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China launches second remote-sensing satellite for Venezuela

By Zhao Lei | China Daily | Updated: 2017-10-10 07:31

China launched Venezuela's second remote-sensing satellite, VRSS-2, into space on Monday.

A Long March 2D carrier rocket blasted off from the Jiuquan Satellite Launch Center in Northwest China at 12:13 pm to place the satellite into orbit, according to a news release from China Aerospace Science and Technology Corp, the major contractor for China's space programs.

It was the 252nd mission for the Long March rocket family.

Also known as Antonio Jose de Sucre, named after a Venezuelan independence leader, the satellite is the Latin American nation's third satellite. The previous two were also developed and launched by China.

Designed by China Academy of Space Technology in Beijing, a subsidiary of CASC, the VRSS-2 carries a panchromatic/multi-spectral high-resolution imager and an infrared camera, the release said. The satellite will be used for land resources inspection, environmental protection, disaster monitoring and relief, crop yield estimation and urban planning. It will help boost the nation's economy and improve the Venezuelan people's livelihood, the company said.

The project was launched in October 2014 after a contract was signed between the Venezuelan government and China Great Wall Industry Corp, a CASC branch that provides space collaboration service to foreign nations.

China launches second remote-sensing satellite for Venezuela

 

In October 2008, China used a Long March 3B to lift Venezuela's first satellite - the Venesat-1 communications satellite - into space from the Xichang Satellite Launch Center in Southwest China. That satellite was the first Chinese satellite used by a Latin American nation.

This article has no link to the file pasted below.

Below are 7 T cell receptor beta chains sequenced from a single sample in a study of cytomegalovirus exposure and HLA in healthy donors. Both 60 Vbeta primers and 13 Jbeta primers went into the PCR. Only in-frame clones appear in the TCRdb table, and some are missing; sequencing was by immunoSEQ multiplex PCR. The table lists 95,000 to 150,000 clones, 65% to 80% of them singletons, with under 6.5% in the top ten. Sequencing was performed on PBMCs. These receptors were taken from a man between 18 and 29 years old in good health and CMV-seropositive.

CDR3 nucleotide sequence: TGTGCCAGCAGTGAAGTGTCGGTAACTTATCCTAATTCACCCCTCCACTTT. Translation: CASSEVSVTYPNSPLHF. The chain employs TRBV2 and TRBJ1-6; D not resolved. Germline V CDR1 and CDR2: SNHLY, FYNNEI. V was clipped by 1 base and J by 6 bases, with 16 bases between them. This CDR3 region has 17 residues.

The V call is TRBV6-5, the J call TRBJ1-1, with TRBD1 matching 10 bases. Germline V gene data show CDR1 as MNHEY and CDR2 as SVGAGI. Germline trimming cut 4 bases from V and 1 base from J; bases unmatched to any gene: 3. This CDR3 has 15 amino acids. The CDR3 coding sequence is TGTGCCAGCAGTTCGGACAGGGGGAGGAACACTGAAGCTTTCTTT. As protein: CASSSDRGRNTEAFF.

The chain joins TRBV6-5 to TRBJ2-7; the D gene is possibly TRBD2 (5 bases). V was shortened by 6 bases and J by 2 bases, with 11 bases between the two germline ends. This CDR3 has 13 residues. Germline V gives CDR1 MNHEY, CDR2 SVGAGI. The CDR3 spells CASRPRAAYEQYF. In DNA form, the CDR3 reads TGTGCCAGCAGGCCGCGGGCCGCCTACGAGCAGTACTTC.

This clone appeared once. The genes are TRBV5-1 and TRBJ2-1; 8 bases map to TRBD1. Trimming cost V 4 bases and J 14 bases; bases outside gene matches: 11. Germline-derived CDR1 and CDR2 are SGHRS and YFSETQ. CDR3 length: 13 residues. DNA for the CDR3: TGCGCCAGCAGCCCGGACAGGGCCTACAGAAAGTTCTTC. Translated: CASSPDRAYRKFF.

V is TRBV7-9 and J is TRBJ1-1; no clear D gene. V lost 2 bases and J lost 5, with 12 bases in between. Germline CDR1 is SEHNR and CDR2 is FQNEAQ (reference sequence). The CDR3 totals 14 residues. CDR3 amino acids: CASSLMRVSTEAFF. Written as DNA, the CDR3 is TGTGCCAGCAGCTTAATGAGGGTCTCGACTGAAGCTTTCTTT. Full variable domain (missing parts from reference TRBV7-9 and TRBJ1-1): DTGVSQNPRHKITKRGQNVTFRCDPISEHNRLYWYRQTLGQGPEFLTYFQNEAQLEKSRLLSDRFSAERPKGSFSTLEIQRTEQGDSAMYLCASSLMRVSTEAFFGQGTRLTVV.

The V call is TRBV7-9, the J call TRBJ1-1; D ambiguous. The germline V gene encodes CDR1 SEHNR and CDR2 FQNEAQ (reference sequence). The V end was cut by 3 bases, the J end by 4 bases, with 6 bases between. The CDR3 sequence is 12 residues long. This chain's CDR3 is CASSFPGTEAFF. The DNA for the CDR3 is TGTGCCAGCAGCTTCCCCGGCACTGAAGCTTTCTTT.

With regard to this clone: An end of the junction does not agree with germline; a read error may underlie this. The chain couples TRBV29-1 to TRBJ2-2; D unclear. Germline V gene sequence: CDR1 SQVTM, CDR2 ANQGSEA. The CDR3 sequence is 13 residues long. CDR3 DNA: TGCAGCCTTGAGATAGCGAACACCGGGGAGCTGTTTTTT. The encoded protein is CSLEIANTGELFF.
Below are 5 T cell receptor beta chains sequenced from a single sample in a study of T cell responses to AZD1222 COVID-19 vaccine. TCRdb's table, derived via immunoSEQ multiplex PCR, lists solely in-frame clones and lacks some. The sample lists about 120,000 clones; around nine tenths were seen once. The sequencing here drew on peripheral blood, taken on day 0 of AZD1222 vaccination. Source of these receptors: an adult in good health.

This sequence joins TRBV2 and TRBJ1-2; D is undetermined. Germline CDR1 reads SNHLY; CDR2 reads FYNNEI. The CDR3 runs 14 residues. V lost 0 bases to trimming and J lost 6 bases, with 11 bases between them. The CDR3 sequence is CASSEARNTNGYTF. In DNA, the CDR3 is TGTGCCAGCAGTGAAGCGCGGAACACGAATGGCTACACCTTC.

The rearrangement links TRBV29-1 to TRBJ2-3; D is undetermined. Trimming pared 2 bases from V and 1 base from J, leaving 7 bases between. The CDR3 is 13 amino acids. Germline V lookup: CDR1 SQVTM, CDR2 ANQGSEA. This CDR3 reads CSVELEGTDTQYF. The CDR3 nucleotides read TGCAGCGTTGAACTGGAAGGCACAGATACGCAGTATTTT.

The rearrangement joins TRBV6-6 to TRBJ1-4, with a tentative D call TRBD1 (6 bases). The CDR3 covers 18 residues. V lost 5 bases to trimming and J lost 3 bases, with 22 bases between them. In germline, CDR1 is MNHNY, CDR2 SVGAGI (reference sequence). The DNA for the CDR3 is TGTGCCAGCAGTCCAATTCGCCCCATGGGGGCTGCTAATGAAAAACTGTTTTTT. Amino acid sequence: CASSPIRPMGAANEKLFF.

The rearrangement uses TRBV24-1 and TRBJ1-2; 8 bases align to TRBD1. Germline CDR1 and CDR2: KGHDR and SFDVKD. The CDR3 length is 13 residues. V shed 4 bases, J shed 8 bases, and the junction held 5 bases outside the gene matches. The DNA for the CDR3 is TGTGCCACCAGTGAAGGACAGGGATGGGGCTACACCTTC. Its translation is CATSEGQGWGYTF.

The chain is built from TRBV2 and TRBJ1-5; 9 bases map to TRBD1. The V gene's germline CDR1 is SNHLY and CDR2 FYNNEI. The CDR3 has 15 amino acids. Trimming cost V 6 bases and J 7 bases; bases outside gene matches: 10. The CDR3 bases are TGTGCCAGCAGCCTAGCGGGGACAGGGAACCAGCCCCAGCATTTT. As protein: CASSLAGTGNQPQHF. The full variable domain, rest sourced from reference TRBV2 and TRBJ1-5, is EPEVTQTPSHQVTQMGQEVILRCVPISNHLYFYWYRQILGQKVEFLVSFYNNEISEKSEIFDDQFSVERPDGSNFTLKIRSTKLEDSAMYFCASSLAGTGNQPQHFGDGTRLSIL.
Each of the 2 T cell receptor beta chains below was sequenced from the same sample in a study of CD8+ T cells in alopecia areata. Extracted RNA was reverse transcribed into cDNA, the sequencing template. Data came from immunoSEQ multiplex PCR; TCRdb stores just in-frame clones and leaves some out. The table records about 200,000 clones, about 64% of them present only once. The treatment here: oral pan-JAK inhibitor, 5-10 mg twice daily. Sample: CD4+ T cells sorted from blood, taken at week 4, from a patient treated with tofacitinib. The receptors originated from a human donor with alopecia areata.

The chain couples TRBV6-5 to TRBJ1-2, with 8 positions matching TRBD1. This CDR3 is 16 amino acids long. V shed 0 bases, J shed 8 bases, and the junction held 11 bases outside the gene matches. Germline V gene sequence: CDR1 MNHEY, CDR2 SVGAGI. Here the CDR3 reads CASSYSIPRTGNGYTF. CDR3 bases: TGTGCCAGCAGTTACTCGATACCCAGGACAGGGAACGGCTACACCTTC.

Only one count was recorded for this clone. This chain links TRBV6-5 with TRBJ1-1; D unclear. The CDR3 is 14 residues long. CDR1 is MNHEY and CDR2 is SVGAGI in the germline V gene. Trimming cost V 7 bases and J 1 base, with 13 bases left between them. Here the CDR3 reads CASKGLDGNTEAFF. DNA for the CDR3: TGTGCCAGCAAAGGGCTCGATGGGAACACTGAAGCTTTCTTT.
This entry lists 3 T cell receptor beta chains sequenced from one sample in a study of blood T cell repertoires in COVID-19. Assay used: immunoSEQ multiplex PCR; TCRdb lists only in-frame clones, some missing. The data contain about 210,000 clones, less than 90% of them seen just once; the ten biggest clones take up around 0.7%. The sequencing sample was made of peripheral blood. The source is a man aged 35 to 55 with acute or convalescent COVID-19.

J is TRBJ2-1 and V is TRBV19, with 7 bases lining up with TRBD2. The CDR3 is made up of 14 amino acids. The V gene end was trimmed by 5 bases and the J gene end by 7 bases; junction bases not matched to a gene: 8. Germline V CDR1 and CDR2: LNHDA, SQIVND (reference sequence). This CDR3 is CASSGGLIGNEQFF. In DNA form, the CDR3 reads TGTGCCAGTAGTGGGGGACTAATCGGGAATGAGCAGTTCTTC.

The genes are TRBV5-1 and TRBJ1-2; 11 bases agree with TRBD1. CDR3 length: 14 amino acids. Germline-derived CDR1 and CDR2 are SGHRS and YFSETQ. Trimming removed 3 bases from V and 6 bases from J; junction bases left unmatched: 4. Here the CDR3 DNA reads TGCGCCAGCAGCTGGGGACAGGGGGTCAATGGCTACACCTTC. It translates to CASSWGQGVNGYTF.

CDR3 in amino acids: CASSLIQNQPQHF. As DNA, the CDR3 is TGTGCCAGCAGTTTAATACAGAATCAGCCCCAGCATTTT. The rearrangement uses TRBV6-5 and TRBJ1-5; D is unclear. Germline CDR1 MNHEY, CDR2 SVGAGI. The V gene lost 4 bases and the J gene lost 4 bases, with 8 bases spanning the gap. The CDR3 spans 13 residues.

In September 2012, a Long March 2D rocket sent Venezuela's first remote-sensing satellite, the VRSS-1, into space from the Jiuquan center - the first time China had exported a remote-sensing satellite.

A statement from China Academy of Space Technology said VRSS-2 was designed based on its CAST2000 small satellite bus, which functions as a platform for holding other satellites, and has a life span of five years. It said compared with VRSS-1, the new one can take larger and clearer images of Earth.

The academy said about 30 Venezuelan satellite engineers took part in VRSS-2's development and production.

China has exported 14 satellites to 11 countries, including Bolivia, Nigeria and Laos.

Next year, Great Wall will launch Pakistan's first remote-sensing satellite, also developed by the China Academy of Space Technology, according to company managers.

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